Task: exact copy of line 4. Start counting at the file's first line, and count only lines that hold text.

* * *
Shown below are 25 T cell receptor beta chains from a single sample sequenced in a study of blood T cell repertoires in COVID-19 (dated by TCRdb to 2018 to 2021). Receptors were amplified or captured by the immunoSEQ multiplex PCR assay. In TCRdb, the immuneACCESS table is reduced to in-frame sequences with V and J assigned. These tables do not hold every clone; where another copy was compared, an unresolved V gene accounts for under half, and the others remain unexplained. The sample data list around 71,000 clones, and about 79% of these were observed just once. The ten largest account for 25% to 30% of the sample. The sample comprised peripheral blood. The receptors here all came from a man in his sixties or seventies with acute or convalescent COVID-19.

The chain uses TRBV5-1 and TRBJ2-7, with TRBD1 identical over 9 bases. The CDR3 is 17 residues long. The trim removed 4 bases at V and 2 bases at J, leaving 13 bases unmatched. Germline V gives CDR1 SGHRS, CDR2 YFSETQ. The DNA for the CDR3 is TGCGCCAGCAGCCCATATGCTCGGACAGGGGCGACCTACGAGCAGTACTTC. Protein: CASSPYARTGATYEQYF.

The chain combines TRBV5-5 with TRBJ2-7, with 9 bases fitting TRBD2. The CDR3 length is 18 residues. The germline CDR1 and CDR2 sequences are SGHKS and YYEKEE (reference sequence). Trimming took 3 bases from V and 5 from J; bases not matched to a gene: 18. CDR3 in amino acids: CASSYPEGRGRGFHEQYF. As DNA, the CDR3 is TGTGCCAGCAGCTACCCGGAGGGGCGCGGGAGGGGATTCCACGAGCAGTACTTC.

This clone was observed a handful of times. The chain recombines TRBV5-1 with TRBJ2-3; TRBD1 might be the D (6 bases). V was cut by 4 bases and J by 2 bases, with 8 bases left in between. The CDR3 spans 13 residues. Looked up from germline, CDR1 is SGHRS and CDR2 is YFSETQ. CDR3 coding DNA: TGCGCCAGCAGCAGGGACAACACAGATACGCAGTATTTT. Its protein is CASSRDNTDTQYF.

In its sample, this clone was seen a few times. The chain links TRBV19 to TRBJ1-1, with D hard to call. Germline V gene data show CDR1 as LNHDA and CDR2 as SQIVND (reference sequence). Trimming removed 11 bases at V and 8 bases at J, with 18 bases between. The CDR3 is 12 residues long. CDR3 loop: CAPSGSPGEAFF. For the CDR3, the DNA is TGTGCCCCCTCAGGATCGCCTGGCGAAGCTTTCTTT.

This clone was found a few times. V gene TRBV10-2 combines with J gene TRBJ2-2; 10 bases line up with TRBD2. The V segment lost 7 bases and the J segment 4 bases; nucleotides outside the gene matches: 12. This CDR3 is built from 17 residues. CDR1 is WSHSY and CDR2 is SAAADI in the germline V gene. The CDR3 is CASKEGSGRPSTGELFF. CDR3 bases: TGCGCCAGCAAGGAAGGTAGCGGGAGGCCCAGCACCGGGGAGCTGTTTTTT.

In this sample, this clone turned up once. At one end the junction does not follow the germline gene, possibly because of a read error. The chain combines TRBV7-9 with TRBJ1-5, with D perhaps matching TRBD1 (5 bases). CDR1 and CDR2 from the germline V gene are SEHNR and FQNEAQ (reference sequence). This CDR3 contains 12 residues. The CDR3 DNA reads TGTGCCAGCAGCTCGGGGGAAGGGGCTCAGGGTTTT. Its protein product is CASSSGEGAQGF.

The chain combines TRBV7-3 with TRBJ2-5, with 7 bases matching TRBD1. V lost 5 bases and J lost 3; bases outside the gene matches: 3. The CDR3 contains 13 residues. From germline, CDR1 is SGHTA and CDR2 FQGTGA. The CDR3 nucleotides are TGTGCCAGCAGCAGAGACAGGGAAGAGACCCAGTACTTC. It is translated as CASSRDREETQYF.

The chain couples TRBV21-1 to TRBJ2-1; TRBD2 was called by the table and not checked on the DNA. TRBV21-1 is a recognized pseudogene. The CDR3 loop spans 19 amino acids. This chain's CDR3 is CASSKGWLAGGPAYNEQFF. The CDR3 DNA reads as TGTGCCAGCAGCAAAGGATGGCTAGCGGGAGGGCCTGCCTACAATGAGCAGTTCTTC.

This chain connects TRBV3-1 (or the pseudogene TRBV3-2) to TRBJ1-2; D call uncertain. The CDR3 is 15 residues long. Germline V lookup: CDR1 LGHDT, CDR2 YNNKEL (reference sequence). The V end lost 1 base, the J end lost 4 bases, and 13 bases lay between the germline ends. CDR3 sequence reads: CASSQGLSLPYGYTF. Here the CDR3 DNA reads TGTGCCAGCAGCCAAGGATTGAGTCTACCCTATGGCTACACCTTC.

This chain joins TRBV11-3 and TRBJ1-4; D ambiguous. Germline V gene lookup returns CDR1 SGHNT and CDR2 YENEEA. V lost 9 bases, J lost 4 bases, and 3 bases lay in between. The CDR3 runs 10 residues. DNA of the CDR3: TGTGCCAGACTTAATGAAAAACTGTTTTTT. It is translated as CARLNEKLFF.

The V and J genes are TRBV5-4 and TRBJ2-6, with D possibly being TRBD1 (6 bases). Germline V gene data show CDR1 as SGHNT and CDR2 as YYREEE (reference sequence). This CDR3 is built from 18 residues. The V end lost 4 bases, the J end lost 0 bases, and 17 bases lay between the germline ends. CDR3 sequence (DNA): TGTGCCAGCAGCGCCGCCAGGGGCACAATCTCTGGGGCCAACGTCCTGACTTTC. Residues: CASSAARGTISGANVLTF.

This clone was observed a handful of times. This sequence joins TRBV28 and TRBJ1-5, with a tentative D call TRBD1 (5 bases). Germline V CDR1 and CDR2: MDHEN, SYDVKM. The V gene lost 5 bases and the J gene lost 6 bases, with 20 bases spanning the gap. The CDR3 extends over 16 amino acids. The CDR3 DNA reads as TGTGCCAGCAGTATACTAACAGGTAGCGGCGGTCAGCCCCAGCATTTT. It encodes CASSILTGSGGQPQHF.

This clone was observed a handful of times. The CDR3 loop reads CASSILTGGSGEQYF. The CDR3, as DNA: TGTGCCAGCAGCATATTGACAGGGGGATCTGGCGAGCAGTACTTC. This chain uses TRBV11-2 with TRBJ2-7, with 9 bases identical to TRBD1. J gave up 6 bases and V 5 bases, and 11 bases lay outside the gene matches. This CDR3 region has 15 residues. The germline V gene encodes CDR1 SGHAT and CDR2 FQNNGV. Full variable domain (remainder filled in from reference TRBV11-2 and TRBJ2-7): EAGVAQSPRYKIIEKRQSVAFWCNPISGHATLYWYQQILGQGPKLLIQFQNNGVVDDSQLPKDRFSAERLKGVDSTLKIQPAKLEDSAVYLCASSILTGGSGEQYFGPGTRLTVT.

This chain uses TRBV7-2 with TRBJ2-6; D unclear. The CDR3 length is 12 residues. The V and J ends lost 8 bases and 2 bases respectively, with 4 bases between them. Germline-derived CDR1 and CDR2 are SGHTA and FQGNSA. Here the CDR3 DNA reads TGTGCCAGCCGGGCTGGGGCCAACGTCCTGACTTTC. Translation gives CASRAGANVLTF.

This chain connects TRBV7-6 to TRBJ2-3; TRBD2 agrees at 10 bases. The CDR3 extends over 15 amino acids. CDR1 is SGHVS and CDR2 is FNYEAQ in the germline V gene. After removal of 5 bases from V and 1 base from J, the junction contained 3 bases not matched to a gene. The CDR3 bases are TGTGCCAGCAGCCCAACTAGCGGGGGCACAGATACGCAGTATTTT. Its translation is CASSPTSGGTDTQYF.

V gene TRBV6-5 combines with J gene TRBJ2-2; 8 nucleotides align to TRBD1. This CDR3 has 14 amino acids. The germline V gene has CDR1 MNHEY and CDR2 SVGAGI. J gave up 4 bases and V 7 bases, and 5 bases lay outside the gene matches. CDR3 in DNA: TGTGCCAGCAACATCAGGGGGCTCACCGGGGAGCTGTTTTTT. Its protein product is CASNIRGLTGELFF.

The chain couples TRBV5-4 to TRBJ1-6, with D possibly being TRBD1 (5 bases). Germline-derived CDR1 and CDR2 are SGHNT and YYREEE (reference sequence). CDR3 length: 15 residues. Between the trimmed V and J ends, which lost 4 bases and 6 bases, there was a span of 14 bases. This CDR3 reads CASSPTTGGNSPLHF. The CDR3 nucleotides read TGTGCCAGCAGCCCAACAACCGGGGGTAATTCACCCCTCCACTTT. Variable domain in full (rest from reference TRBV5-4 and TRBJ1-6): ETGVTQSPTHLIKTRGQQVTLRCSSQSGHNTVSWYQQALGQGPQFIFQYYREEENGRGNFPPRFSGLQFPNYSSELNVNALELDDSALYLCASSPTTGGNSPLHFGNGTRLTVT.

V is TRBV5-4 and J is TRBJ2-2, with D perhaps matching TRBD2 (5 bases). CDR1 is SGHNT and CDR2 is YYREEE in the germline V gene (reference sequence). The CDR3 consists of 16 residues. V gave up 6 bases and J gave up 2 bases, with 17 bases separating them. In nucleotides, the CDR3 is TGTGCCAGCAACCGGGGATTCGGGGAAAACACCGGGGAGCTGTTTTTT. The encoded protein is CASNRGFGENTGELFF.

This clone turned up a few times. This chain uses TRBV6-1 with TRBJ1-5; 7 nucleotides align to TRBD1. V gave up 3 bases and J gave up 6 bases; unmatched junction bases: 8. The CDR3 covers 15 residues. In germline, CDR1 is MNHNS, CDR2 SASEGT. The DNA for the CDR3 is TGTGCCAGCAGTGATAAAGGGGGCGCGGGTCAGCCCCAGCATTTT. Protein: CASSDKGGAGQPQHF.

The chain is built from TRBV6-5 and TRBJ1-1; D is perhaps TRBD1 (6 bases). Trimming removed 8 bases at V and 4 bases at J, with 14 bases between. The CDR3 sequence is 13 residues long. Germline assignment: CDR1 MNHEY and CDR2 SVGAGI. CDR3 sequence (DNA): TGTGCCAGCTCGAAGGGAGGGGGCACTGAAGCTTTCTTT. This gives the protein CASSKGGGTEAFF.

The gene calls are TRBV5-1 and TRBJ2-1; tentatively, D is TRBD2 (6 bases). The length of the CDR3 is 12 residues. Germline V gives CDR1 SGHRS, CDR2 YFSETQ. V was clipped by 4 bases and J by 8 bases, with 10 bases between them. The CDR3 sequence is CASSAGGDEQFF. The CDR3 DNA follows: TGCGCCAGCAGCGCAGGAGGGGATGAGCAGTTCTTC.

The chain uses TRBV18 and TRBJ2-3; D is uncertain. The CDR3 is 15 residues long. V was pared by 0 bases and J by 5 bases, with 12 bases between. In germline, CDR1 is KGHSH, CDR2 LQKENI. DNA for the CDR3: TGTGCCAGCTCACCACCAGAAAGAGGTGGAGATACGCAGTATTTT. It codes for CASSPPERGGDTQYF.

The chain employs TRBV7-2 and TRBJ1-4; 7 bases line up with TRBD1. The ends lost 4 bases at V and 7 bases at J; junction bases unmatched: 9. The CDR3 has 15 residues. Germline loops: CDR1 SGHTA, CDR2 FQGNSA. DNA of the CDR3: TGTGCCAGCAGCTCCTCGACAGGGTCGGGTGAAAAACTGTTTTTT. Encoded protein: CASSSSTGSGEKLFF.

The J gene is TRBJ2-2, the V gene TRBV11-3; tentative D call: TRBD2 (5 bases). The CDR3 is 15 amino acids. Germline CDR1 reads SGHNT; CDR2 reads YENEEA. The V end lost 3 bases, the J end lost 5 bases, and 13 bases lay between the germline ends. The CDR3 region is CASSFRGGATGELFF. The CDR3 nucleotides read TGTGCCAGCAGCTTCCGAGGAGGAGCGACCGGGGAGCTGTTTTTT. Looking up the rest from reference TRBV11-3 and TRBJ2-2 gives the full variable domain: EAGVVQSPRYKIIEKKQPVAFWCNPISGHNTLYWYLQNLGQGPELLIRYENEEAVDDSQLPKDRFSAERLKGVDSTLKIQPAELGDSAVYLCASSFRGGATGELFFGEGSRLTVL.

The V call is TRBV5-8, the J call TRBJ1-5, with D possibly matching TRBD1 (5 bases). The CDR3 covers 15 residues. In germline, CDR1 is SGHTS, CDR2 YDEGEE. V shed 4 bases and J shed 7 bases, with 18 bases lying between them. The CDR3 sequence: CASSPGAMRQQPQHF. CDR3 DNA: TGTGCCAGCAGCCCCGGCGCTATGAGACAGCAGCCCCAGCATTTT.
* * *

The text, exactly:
This clone was observed a handful of times. The chain recombines TRBV5-1 with TRBJ2-3; TRBD1 might be the D (6 bases). V was cut by 4 bases and J by 2 bases, with 8 bases left in between. The CDR3 spans 13 residues. Looked up from germline, CDR1 is SGHRS and CDR2 is YFSETQ. CDR3 coding DNA: TGCGCCAGCAGCAGGGACAACACAGATACGCAGTATTTT. Its protein is CASSRDNTDTQYF.